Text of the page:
Agridirect offers some advice on the prevention and treatment of blowfly strike in sheep.
There is an old saying that a wet and windy May fills the barn with corn and hay. If that’s the case, there’s hope for a summer at the end of what has been, so far, a dismal month. Two nights of frost at the beginning of the month, and windswept days of wintry showers, have stunted any growth we hoped to get over the last few days. And the forecast for the next week makes for grim reading. Temperatures in the low to mid teens, and heavy showers, are about all we can expect.
Still, the last few days have seen a rise in temperatures. While early May offered up daytime highs of 9 and 10 degrees, we now face the prospect of warm rain over the coming weeks. For sheep farmers, this amounts to a period of increased risk. There is no doubt that there has been an explosion in insect life on Irish farms as the colder conditions have, finally, started to make way. At times like these, we have to keep an eye out for the blowfly. Most of us will sharpen our shears in June, but it may be no harm to start thinking about the best preventative measures and treatments for maggots.
That’s why this week’s animal medicines blog will focus on blowfly strike prevention and the treatment of maggots in sheep. We have a range of products in store now that can give you peace of mind about blowfly infestation during these mild, murky days. Read about them below, and make the choice that suits you best!
The Clik range of pour-ons are among the most trusted products for preventing serious blowfly attacks in sheep. We stock three products in this range, and you should consider which of these is the best fit for your purposes. All of our Clik products are on sale currently, so now is the perfect time to buy!
The standard Clik Pour-On contains the active ingredient Dicyclanil. It is effective at preventing maggot outbreaks for up to 16 weeks. However, with a withdrawal period of 40 days for meat and offal, this one may not be the best choice for lambs that you are planning to send to the factory in the summer or early autumn. You should also note that the Clik Pour-On is not suitable for use in animals producing milk for human consumption.
Clik Extra is the most powerful product in this range, and will prevent blowfly strike for up to 19 weeks. It contains the same active ingredient as the standard version, and also has a withdrawal period of 40 days. If you want peace of mind about blowfly up to the late autumn, then Clik Extra might be the best choice for ewes and breeding rams around shearing time. An application of Clik Extra in early June will see your sheep covered until early to mid-October. By then, we would usually expect the inclement autumn weather to take care of the blowfly.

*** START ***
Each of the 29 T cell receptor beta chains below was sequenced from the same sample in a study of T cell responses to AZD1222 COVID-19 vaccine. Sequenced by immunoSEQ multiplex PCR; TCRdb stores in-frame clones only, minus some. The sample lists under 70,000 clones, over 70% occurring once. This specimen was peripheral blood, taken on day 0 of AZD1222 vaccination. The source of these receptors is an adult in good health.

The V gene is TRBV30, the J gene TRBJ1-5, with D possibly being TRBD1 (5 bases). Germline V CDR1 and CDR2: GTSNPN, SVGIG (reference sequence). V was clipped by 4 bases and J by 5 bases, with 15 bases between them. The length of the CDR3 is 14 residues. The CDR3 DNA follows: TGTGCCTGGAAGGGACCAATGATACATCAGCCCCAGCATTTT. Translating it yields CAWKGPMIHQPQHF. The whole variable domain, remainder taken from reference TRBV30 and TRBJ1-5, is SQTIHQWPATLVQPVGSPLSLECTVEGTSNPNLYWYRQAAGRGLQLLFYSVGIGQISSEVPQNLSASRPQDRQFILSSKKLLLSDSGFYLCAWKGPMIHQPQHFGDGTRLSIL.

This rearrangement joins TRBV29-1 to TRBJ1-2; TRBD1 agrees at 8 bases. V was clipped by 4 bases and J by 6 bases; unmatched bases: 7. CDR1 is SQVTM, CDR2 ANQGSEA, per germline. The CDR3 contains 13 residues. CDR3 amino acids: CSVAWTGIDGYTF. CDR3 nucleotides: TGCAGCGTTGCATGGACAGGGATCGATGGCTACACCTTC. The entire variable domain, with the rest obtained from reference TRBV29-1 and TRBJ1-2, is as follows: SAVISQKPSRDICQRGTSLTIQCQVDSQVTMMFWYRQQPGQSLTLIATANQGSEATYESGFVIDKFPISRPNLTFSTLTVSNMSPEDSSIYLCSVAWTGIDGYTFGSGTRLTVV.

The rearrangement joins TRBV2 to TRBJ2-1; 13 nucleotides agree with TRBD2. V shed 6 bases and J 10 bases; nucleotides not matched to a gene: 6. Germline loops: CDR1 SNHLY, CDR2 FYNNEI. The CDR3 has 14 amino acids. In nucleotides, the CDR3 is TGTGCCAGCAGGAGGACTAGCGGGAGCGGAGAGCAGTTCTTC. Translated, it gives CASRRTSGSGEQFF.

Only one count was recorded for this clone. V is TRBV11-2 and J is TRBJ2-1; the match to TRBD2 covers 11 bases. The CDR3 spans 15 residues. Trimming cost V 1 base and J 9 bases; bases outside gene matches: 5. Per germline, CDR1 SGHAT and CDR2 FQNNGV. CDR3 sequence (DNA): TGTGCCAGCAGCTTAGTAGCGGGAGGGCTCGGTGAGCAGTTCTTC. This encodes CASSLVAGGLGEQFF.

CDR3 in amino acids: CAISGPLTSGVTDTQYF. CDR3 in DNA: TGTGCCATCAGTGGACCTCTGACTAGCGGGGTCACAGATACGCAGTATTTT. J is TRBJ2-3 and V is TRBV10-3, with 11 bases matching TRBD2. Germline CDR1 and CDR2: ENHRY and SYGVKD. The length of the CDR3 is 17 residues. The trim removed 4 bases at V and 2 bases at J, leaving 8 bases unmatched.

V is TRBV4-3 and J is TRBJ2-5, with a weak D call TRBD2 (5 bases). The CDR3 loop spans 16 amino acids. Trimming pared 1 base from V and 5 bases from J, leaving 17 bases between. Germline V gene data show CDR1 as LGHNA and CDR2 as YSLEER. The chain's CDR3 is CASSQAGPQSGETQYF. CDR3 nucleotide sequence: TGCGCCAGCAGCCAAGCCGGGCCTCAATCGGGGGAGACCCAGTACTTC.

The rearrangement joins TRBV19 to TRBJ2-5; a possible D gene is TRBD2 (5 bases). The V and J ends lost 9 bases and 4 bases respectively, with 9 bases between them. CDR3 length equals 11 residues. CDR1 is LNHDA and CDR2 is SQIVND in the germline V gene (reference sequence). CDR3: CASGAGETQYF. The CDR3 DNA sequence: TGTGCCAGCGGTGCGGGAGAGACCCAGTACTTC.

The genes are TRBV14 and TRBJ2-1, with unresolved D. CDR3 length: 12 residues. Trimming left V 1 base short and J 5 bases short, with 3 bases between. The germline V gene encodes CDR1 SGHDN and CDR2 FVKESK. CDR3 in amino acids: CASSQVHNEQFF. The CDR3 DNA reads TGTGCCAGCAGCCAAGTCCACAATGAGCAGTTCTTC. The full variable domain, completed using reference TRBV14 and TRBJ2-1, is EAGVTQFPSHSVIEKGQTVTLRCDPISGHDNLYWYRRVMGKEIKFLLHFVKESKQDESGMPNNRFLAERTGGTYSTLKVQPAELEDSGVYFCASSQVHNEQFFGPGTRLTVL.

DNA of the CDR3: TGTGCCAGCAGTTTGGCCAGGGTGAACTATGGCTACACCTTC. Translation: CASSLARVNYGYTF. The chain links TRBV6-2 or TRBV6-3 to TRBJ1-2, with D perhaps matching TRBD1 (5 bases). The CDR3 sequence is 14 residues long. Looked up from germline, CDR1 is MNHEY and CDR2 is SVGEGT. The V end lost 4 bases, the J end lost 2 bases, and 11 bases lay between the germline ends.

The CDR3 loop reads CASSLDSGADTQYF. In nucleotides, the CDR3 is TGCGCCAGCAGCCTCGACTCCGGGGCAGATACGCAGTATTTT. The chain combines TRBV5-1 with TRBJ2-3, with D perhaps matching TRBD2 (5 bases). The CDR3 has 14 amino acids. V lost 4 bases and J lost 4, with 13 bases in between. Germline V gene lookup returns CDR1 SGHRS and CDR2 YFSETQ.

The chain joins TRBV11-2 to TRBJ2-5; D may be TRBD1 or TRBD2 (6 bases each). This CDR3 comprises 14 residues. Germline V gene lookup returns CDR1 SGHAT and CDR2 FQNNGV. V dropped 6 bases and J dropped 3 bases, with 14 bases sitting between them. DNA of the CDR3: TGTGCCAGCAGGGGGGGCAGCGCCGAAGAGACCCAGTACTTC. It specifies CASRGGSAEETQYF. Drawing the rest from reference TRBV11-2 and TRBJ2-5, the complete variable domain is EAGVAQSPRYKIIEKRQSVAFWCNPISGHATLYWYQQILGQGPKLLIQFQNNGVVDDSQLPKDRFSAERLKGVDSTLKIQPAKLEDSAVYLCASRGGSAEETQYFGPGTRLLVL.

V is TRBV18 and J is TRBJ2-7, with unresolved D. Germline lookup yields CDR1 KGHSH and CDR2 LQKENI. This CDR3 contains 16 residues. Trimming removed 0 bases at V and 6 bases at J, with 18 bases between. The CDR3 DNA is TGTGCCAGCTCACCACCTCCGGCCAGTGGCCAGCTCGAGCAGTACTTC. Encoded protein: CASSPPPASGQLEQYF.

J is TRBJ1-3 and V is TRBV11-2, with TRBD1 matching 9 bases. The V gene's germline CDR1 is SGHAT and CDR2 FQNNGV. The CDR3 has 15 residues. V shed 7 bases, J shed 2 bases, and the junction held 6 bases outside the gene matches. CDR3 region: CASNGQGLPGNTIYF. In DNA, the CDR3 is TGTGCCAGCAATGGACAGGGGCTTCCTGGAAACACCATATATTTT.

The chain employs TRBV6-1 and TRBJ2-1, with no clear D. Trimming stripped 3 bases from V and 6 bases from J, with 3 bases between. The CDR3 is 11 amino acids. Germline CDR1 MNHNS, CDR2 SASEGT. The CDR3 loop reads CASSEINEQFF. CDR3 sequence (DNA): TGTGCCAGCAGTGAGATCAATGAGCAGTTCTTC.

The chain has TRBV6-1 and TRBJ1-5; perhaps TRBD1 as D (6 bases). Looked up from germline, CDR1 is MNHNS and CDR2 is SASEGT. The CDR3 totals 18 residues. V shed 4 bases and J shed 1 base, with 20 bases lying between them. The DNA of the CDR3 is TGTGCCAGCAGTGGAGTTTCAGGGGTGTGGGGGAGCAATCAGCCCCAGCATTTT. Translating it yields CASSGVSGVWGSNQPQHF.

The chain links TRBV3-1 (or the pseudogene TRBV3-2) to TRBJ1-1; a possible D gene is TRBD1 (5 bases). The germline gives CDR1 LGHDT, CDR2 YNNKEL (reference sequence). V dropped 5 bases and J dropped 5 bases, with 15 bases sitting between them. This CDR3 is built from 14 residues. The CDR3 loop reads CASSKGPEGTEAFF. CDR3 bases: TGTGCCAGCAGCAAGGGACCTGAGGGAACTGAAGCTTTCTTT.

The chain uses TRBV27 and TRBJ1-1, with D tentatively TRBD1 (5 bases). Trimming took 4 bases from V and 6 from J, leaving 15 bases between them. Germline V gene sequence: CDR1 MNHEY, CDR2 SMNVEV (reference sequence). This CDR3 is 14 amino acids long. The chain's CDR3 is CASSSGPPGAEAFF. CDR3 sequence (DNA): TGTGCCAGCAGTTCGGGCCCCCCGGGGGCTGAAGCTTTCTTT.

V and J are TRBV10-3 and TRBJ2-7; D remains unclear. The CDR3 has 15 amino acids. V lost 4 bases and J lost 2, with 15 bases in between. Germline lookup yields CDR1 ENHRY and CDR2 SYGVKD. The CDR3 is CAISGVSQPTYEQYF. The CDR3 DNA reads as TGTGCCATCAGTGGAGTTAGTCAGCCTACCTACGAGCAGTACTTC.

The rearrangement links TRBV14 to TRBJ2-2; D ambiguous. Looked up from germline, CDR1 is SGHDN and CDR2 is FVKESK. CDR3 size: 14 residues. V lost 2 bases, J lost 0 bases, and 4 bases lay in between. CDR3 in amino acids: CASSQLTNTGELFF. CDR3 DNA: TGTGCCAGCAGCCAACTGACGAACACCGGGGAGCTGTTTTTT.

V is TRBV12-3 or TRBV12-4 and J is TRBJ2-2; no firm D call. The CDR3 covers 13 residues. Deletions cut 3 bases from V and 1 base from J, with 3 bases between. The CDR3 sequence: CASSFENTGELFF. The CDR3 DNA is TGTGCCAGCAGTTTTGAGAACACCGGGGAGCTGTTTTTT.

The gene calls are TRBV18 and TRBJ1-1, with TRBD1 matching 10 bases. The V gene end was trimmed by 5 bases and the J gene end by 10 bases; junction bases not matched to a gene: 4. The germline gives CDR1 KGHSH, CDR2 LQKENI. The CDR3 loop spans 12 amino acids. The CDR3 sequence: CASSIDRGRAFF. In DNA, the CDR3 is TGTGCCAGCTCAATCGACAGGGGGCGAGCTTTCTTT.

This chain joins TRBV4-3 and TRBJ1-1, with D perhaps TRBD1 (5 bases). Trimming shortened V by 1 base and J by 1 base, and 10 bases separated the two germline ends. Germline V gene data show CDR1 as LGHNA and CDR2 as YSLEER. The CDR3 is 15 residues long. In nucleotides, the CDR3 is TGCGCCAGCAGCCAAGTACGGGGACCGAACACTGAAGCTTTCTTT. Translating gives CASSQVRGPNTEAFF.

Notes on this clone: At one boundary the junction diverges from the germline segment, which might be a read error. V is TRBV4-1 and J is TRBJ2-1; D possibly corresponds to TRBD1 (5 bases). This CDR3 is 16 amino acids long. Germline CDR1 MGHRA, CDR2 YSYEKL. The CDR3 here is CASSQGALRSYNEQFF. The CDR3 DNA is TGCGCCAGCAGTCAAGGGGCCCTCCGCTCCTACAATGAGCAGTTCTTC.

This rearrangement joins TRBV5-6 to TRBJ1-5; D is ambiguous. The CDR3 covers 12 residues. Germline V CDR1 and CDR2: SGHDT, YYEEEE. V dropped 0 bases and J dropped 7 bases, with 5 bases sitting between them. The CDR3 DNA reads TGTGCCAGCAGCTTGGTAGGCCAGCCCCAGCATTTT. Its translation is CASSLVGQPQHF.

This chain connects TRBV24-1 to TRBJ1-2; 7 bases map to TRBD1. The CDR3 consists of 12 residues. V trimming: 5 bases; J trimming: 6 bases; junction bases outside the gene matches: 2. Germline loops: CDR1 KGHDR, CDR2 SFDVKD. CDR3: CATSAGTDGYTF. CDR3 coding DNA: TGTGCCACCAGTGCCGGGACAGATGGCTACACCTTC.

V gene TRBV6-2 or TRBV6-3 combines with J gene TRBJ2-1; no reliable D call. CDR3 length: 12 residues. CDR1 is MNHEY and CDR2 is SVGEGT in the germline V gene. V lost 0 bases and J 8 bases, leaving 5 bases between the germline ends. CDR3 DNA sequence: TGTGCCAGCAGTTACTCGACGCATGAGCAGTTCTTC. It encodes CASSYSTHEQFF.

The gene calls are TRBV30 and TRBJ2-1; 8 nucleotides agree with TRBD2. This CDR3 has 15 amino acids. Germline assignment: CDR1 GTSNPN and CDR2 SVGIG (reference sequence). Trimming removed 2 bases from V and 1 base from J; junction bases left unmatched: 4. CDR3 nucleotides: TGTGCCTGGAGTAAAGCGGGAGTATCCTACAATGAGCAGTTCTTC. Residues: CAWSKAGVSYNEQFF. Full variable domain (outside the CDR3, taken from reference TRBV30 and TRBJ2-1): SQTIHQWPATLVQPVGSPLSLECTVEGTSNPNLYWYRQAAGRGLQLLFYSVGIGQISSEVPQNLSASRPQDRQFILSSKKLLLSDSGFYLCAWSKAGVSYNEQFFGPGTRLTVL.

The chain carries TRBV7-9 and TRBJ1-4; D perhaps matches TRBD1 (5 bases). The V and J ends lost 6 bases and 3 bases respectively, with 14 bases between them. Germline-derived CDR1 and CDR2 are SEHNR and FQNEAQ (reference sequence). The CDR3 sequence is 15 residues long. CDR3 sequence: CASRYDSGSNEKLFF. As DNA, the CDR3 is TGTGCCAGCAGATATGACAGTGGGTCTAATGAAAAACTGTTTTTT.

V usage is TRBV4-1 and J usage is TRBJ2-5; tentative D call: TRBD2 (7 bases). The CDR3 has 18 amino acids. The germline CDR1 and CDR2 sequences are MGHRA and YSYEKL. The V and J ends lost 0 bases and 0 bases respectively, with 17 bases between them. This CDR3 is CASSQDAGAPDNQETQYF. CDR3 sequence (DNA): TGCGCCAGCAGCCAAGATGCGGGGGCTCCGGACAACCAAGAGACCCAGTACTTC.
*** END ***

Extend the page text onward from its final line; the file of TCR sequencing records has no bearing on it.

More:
And finally there is Clikzin. Clikzin offers a maximum of 8 weeks’ protection against blowfly strike, and has a withdrawal period of 7 days for meat and offal. This makes it the ideal choice for lambs that you want to sell off in August or September, or that are going straight to the factory.
For optimal protection against blowfly strike, the Clik range of products have to be administered with a pour-on applicator gun using the “4 stroke” method. Ideally, when applying according to the 4-stroke method, you should have an assistant to hold the sheep at the head. Then, using your applicator gun, apply Clik as follows:
1) 1/4 sprayed from between the shoulders to middle of back
2) 1/4 sprayed from middle of back to top of animals tail
3) 1/4 sprayed from one side of the animals tail down the crutch
4) 1/4 sprayed from other side of tail down the other crutch
The diagram below offers a useful visual guide for the application of Clik.
Ectofly and Vector
Other solid choices for preventing blowfly strike are Ectofly and Vector. These are more general-purpose insect repellents, and are used for the treatment and control of ticks, lice and flies. Like Clikzin, they have a 7-day withdrawal period, making them ideal for use on factory lambs. Ectofly and Vector contain the active ingredient Cypermethrin and are effective against flies for up to 8 weeks. They should be applied using a purpose-designed pour-on gun.
And, finally, there is Cyper Guard. This product is designed for plunge dipping, and it is commonly used to prevent and treat blowfly, ticks, keds and scab. It is a pale yellow concentrate dip emulsion and contains the active ingredient cypermethrin (cis/trans 80/20) 10%w/w. When added to water, Cyper Guard readily disperses after mixing, to give a clear microemulsion suitable for dipping.
The following table shows the amount of dip required to prepare dipping baths of various size:
|Bath Size||220 gall.|
|Add||2 L||3.2 L||3.6 L||4 L||4.5 L|
Thanks for reading!
So that’s a wrap from the animal medicines and supplements corner for another week. Remember that it’s not too early to be on the lookout for maggots, especially on lowlands. If you do happen to come across early blowfly infestation, please let us know in the comments section. And, as always, let us know if you have any thoughts or advice on the treatment of blowfly. This really is one of the biggest scourges for sheep farmers, so we strongly advocate pulling together to share our experiences in combatting it!